Quote by K33nbl4d3
I'll have to put the Classic T models on my to-try list. Shame the finish options there are Anachronism Gold, Nuclear Waste and Aged Clown, because in principle the plaintop is right up my alley.

Quote by K33nbl4d3
Presumably because the CCF (Combined Corksniffing Forces) of MLP and Gibson forums would rise up against them, plunging the land into war.

Quote by T00DEEPBLUE
Et tu, br00tz?
#15
Quote by darkwolf291
But remember...
Buffer Bypass > True Bypass as long as the buffer is good, EHX and Ibanez are two good examples of companies who use good buffers in their pedals. A Good buffer will help maintain your tonne better than a true bypass pedal.

I agree with this, if you're using a lot of pedals, somewhere in the shoegaze realm, it actually helps.
#16
Thanks for the link sethp! That looks awesome! I want to make one!
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#17
Quote by rawkandrowl
Thanks for the link sethp! That looks awesome! I want to make one!
Here's the one I made. I made a slight change in the schematic, so ask if you are interested.




Prior to wiring...

#18
so basically, if your rich and can afford custom patch cables and expensive guitar cables, keeping lines shorter, then true bypass is better?

and if you the average joe smoe with the general boss pedals, cry babys, and the live ire cables like 90% of us, get buffers? seems good to me????

ive always though about true bypass. definiely wont HURT tone, but it wont help unless your cables and pedals are of high quality. like everyone says, the weakest link. so if you have 1 crappy pedal in your chain does it pretty much kill the effect of the true bypass?

at this point with my setup, i just want true bypass to be assured nothing with color my tone. with all of my boss pedals and my cry baby, i know there are things going on. i just dont want anthing else effecting else effecting my signal.

...not to mention im using standard patch cables and guitar cables.

ps - for example guitar fetish has direct pedal couplers - ie 1 peice end to end linkage between pedals with no cable. would this help signal? its literally as direct as possible

http://www.guitarfetish.com/Straight-Male-Male-Interconnect-Perfect-for-Pedalboards_c_214.html

obviously, the bedals wouldn eed to be the same height as there is no flexibility. but if you have like 3 boss pedals, you could link them all. or roughly the same size otehr pedals. i thought about gettin me some


oh ps:

berhringer pedals kill your tone imo. ive seen it. like noticably. like jesus i took it away and its much better. not...i think maybe something is different. they SUCK tone like a Dyson vacuum cleaner.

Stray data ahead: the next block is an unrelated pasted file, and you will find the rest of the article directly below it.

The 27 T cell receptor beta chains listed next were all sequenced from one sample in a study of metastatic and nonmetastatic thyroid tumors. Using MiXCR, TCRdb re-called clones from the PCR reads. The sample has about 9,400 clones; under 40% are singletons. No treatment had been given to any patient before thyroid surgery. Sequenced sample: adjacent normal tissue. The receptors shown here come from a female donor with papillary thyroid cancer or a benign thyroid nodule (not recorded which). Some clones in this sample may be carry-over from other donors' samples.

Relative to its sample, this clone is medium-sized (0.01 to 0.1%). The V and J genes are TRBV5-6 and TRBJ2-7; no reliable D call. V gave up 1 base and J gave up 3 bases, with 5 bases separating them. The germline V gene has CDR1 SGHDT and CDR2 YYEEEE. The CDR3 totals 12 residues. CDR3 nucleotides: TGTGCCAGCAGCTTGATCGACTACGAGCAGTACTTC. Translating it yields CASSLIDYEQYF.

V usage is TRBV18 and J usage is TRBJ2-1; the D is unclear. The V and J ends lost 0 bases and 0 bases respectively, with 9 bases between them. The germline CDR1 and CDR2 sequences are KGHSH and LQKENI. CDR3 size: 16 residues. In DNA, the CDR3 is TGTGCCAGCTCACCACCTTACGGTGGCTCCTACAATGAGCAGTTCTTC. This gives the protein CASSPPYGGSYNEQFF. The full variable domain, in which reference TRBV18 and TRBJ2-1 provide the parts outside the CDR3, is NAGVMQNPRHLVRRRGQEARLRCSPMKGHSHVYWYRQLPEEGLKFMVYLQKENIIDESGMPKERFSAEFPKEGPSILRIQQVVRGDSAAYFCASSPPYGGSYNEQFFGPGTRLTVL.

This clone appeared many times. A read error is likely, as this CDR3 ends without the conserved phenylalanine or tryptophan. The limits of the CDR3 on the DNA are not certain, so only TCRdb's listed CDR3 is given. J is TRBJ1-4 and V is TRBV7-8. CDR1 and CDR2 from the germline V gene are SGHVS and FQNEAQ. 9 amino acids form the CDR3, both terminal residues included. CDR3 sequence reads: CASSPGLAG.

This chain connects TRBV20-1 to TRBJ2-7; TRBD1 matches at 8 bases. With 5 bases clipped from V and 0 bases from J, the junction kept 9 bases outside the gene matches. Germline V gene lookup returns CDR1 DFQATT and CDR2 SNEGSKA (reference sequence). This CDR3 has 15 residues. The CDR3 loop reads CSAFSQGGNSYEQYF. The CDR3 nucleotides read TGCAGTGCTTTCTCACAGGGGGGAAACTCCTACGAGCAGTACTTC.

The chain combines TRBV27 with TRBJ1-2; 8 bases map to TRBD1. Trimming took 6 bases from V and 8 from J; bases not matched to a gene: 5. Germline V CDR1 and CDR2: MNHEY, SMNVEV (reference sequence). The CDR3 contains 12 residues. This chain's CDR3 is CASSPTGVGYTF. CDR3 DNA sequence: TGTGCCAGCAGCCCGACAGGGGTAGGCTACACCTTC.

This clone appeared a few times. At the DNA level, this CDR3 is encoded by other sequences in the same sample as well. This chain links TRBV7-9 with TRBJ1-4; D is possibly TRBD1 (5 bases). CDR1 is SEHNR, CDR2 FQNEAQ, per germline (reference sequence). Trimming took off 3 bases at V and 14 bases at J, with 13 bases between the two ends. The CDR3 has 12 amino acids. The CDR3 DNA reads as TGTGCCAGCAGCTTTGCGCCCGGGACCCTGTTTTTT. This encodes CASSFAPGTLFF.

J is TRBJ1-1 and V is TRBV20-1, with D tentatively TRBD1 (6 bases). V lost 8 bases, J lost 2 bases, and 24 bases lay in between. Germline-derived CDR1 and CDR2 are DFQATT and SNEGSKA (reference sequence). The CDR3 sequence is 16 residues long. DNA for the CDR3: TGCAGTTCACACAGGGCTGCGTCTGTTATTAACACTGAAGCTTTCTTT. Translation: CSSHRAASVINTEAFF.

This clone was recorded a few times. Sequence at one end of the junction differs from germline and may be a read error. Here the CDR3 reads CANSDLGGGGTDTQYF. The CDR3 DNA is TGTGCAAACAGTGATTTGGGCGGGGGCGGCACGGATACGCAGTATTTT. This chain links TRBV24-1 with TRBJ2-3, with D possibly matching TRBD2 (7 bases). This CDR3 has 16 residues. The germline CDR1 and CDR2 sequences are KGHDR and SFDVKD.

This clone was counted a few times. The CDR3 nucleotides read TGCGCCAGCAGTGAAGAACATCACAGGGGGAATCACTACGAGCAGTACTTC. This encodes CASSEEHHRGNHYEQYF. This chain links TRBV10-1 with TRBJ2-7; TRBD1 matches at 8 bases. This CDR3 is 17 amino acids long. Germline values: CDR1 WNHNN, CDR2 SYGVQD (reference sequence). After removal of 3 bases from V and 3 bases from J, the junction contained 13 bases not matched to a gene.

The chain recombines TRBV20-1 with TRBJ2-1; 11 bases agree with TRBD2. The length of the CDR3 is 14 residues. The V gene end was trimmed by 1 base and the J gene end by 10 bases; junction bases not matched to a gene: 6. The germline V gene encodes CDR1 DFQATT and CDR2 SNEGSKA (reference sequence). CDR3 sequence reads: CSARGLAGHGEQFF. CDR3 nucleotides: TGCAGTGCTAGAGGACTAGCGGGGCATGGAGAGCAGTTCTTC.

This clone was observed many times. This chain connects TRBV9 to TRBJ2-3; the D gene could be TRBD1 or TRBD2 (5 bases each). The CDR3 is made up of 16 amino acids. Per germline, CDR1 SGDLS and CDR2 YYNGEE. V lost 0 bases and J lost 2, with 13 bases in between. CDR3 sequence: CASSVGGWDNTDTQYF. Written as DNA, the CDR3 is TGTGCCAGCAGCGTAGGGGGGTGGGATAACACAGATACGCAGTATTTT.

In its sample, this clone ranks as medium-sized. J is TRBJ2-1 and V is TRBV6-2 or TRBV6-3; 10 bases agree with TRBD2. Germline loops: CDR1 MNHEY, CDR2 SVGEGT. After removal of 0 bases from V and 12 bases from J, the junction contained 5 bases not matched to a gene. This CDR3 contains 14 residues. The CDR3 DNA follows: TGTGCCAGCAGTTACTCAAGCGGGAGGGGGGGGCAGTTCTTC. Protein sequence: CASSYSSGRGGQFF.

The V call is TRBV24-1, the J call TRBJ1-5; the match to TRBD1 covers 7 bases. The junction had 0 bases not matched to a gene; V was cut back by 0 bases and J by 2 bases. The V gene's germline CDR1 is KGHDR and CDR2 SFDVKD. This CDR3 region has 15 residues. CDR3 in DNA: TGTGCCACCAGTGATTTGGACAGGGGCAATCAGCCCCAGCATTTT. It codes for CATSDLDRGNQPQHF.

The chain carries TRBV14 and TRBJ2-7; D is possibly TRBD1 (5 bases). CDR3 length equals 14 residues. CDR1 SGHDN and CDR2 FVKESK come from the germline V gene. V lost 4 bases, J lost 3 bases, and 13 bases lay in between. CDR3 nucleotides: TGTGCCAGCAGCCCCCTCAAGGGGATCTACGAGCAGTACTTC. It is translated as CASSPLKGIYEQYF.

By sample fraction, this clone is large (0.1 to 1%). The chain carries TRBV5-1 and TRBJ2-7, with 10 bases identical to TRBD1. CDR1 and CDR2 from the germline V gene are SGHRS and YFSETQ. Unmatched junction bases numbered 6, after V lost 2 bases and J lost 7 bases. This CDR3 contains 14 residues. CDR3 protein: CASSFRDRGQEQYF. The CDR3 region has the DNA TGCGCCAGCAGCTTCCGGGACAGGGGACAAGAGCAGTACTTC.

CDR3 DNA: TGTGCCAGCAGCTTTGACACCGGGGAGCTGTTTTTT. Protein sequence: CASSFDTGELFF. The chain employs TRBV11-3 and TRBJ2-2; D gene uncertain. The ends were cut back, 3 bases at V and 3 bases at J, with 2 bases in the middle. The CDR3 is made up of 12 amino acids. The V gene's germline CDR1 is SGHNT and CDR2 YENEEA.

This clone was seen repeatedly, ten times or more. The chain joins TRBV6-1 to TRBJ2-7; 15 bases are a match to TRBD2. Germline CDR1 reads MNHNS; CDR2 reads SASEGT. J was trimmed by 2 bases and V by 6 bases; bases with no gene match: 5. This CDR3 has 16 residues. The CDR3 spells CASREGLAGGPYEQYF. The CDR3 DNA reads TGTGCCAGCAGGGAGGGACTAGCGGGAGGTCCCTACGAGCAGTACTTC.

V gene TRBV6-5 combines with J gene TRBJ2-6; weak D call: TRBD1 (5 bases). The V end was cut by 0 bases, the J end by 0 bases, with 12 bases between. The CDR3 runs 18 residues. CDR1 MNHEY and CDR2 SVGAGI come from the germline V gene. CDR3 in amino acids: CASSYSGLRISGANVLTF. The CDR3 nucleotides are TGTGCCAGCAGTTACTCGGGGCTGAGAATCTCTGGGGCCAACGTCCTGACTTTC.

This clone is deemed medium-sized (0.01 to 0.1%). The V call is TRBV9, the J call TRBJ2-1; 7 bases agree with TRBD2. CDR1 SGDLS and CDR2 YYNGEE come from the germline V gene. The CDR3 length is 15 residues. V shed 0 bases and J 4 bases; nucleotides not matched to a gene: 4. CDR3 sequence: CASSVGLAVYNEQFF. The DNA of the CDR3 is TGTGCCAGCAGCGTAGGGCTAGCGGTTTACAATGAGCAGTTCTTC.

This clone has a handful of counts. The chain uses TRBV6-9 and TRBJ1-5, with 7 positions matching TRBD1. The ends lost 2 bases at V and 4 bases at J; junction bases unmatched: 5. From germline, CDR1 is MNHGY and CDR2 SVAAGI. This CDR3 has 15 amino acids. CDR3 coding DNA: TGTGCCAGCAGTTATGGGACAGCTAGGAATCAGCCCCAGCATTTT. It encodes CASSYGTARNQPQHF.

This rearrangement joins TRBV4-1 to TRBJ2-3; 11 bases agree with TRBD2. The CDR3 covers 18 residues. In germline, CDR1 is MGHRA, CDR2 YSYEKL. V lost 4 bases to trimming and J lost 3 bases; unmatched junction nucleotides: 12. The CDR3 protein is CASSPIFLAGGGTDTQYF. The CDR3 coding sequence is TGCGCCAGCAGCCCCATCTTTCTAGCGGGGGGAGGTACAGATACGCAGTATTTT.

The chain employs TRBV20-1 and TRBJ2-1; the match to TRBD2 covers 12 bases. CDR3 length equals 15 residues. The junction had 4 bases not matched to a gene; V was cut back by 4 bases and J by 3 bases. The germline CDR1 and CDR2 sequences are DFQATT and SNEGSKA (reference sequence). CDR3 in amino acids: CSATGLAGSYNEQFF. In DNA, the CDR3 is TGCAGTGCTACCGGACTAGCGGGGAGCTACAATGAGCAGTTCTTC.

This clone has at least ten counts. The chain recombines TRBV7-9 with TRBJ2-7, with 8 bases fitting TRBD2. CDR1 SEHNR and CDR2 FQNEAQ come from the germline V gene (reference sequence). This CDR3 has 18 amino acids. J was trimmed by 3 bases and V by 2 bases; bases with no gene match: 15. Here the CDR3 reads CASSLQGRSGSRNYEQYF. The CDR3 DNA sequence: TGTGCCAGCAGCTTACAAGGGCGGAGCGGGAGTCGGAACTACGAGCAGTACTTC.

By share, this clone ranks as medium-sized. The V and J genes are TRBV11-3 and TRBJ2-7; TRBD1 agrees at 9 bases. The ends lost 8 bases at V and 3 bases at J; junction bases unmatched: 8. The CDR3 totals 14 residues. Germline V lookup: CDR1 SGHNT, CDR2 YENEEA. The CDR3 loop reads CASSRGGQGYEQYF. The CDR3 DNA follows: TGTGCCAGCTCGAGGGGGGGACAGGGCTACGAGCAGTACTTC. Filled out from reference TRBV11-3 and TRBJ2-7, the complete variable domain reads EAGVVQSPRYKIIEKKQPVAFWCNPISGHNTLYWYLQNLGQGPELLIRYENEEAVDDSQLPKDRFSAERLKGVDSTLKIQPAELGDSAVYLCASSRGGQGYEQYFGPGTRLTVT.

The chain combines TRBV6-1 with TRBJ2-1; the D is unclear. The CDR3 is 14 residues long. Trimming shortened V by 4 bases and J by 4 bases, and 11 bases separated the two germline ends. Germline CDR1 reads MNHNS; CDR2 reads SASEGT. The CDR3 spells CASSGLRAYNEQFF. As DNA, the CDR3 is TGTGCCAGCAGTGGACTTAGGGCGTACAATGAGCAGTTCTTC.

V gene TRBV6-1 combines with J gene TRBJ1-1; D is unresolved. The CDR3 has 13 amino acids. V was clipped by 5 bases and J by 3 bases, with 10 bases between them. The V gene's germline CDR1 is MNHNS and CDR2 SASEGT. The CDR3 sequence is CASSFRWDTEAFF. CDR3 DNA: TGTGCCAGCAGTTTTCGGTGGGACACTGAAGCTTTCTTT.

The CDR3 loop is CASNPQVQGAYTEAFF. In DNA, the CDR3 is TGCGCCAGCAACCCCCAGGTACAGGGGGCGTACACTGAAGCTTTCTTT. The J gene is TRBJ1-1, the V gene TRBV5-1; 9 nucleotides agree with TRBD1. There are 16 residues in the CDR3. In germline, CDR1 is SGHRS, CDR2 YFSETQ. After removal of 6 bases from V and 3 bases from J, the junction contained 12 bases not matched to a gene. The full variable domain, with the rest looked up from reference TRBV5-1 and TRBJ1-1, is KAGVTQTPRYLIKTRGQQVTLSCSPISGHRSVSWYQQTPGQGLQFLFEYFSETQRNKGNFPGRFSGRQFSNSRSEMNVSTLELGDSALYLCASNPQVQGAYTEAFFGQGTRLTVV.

Last edited by ikey_ at Mar 22, 2011,
#19
Quote by Griffin Effects
Take the Crybaby out of there for now and put a Boss pedal at the beginning and at the end of your chain and see if that's better.


I agree with this. The Crybaby is notorious for doing weird things when used in combination with other buffered pedals.

I agree with the others. I've always kept a Boss pedal at the front of my chain whether I actually use it or not. I started building my own buffer system based off Andertons design but then figured I was just reinventing the wheel and the Boss works fine.
#20
Quote by ikey_
ps - for example guitar fetish has direct pedal couplers - ie 1 peice end to end linkage between pedals with no cable. would this help signal? its literally as direct as possible

http://www.guitarfetish.com/Straight-Male-Male-Interconnect-Perfect-for-Pedalboards_c_214.html


I've used those and they work fine but I have seen people break them and break their pedal jacks with them. Don't ask me how, they seem impossible to break, but they managed...
#21
Quote by ikey_
at this point with my setup, i just want true bypass to be assured nothing with color my tone. with all of my boss pedals and my cry baby, i know there are things going on. i just dont want anthing else effecting else effecting my signal.



Anything and everything colors your tone in some way. Even the humidity can effect the paper in your speaker cones. Half of the fun is mixing and matching, plugging, unplugging, routing, etc to get the tone thats right for you. Whatever you do, keep notes! Sometimes a pedal sounds like crap in one position in your chain but good someplace else.
#22
It is my understanding that what is lost in the signal (the suck) is signal strength and some treble (or high end roll off.)

I have experimented with different orders and such, but the best solution is to put whatever modulation effects you can't put in the FX loop (if your amp has one) is to isolate them with a loop pedal.

In the absence of that, I have found that placing an extra EQ pedal in the chain to boost signal and add treble before the pedal that sucks tone when off to give good results.

Or use an EQ at the front emphasizing treble and a clean boost at the end of the signal chain to account for the sucking pedals.

Unfortunately, it also has side effects. Boost = gain = more potential noise thus necessitating a noise gate.

So, it is either remove the pedals you are not using much altogether, isolate some in a loop, or add more pedals.